• [0080]
    The updating of these fields will be clear by continuing with receiving and processing a second and further PREQ messages at subsequent time instants.
  • [0081]
    At a second time instant a PREQ is received from R2 (i.e. actions 302 and 304). The PREQ from R2 has the same source S and the PREQ from R2 hence comprises, i.a., the following information.
  • [0000]
    PREQ from R2:
    Source Destination Transmitter Previous Relays PM
    S D R2 S X_2
  • [0082]
    In action 306 in R3 the link metric from R2 to R3 is computed, denoted as X23, and action 308 accumulates this link metric to the PM in the PREQ from R2: PM_R2=X_2+X23.
  • [0083]
    Now R3 decides (i.e. action 310) which of the paths is the preferred path: the path described by the cluster in its current cluster table or the new path described by the transmitter and previous relays in the PREQ from R2. This is done by comparing the new PM_R2 with PM_min. If PM_R2<PM_min, then the cluster table in R3 will be updated in action 312 to the following.
  • [0000]
    Cluster table at R3:
    Cluster Cluster
    Source Destination transmitter node receiver nodes PM_min
    S D S R2 PM_R2
  • [0084]
    Actions 312, 314 and 316
  • [0085]
    After updating the cluster table in action 312, the PREQ is updated and transmitted in actions 314 and 316. The PREQ update comprises altering the transmitter address and updating the path metric based on the data in the cluster table. Transmission, i.e. broadcasting, of the updated PREQ message then takes place in action 316.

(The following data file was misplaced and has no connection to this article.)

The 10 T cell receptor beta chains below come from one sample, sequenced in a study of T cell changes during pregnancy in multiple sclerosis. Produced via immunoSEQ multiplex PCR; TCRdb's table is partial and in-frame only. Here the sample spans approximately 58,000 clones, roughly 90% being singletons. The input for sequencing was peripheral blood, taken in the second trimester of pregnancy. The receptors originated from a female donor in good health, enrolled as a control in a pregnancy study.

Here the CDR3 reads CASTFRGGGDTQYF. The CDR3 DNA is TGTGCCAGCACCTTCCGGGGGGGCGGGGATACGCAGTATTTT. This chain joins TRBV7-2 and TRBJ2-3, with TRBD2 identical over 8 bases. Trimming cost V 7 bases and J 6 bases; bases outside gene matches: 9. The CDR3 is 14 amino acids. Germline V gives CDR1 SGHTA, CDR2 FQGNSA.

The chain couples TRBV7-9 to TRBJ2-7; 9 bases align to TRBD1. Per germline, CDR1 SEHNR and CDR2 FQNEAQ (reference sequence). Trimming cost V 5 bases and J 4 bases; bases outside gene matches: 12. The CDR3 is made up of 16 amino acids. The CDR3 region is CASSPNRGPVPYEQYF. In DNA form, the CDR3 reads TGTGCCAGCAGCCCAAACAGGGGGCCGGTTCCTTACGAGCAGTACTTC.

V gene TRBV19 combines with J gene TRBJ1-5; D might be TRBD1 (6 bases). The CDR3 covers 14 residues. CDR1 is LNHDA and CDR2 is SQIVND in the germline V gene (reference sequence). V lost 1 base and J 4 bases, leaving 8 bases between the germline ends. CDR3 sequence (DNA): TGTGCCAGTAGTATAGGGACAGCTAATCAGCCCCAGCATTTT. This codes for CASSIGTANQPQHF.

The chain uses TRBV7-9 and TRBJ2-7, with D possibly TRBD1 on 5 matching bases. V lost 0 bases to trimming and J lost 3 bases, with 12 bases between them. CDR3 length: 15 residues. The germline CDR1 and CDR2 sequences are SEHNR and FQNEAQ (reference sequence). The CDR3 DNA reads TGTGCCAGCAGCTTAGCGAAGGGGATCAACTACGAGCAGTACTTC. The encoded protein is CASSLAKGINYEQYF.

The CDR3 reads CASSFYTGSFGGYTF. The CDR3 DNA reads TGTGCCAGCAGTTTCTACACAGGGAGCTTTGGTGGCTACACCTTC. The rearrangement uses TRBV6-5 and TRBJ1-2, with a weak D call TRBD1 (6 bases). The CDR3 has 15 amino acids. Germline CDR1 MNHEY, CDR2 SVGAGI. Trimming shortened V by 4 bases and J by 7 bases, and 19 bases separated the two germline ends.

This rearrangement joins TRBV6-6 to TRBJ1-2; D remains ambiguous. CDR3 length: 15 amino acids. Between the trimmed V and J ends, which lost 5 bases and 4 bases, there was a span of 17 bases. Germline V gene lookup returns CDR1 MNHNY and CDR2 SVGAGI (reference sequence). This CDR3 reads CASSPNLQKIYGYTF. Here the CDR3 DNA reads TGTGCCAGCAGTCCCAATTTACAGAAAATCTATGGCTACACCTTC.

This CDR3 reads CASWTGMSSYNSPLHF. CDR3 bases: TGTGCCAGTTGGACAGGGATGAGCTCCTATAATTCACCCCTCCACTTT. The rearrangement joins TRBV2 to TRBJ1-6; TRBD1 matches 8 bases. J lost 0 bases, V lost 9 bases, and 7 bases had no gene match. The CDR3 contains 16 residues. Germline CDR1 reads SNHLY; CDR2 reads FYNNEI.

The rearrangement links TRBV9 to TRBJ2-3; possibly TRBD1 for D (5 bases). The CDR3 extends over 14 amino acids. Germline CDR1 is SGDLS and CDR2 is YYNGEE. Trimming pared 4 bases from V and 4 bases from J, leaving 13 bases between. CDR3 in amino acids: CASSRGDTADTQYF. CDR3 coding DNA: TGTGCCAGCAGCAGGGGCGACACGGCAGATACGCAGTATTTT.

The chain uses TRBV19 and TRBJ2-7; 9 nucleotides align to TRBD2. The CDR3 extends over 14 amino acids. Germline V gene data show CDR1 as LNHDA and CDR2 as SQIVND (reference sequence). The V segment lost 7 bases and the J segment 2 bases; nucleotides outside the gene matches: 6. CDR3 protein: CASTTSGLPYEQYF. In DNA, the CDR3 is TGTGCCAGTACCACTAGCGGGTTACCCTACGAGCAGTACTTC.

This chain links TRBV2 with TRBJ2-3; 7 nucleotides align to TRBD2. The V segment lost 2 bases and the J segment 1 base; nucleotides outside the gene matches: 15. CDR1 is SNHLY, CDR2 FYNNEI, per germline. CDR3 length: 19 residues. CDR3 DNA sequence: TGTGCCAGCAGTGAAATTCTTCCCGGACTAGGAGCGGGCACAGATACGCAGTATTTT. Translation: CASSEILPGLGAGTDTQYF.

• [0086]
    (Note that, if the check in action 310 finds that PM_R2>PM_min, then the old cluster table is kept and execution returns to action 302.)
  • [0087]
    At a third time instant, actions 302 and 304 are once again repeated and R3 receives a PREQ from R1 with the same source S. Assume this PREQ from R1 looks as follows.
  • [0000]
    PREQ from R1:
    Source Destination Transmitter Previous Relays PM
    S D R1 S X_1
  • [0088]
    Also here R3 computes, in action 306, a link metric from R1 to R3, denoted X13, and accumulates, in action 308, it to the PM in the PREQ from R1: PM_R1=X_1+X13. R3 then compares, in action 310, this path metric with PM_min in its current cluster table and depending on the outcome it either updates its PM_min or not. If PM_R1<PM_min, then the “Cluster receiver nodes” field in R3's cluster table is updated in action 312 to R1 instead and PM_min is updated to PM_R1. If PM_R1>PM_min, then no update is necessary. We assume the latter case, so that the previous cluster table at R3 is not changed.
  • [0089]
    At a fourth time instant, actions 302 and 304 are once again repeated and R3 receives yet another PREQ from R2, this time with a lower PM than R2's previous PREQ. Assume this PREQ looks as follows.
  • [0000]
    PREQ from R2
    Source Destination Transmitter Previous Relays PM
    S D R2 R1 X_2
  • [0090]
    Again, R3 computes the link metric, in action 306, from R2 to R3, denoted X23, and accumulates, in action 308, it to the PM of the new PREQ from R2: PM_R2=X_2+X23. If PM_R2 is smaller than PM_min, as checked in action 310, then the cluster field will be updated, in action 312, to the following.
  • [0000]
    Cluster table in R3
    Cluster Cluster
    Source Destination transmitter node receiver nodes PM_min
    S D S R2, R1 PM_R2
  • [0091]
    Hence, the “Cluster transmitter node” field in the cluster table in R3 is maintained since S is the farthest node that R3 has received from. Moreover, the “Cluster receiver nodes” field is now updated to nodes between the cluster transmitter node and R3, and in this case it is R2 and R1.
  • [0092]
    After updating the cluster table in action 312, the PREQ is updated and transmitted in actions 314 and 316 as mentioned above.
  • [0093]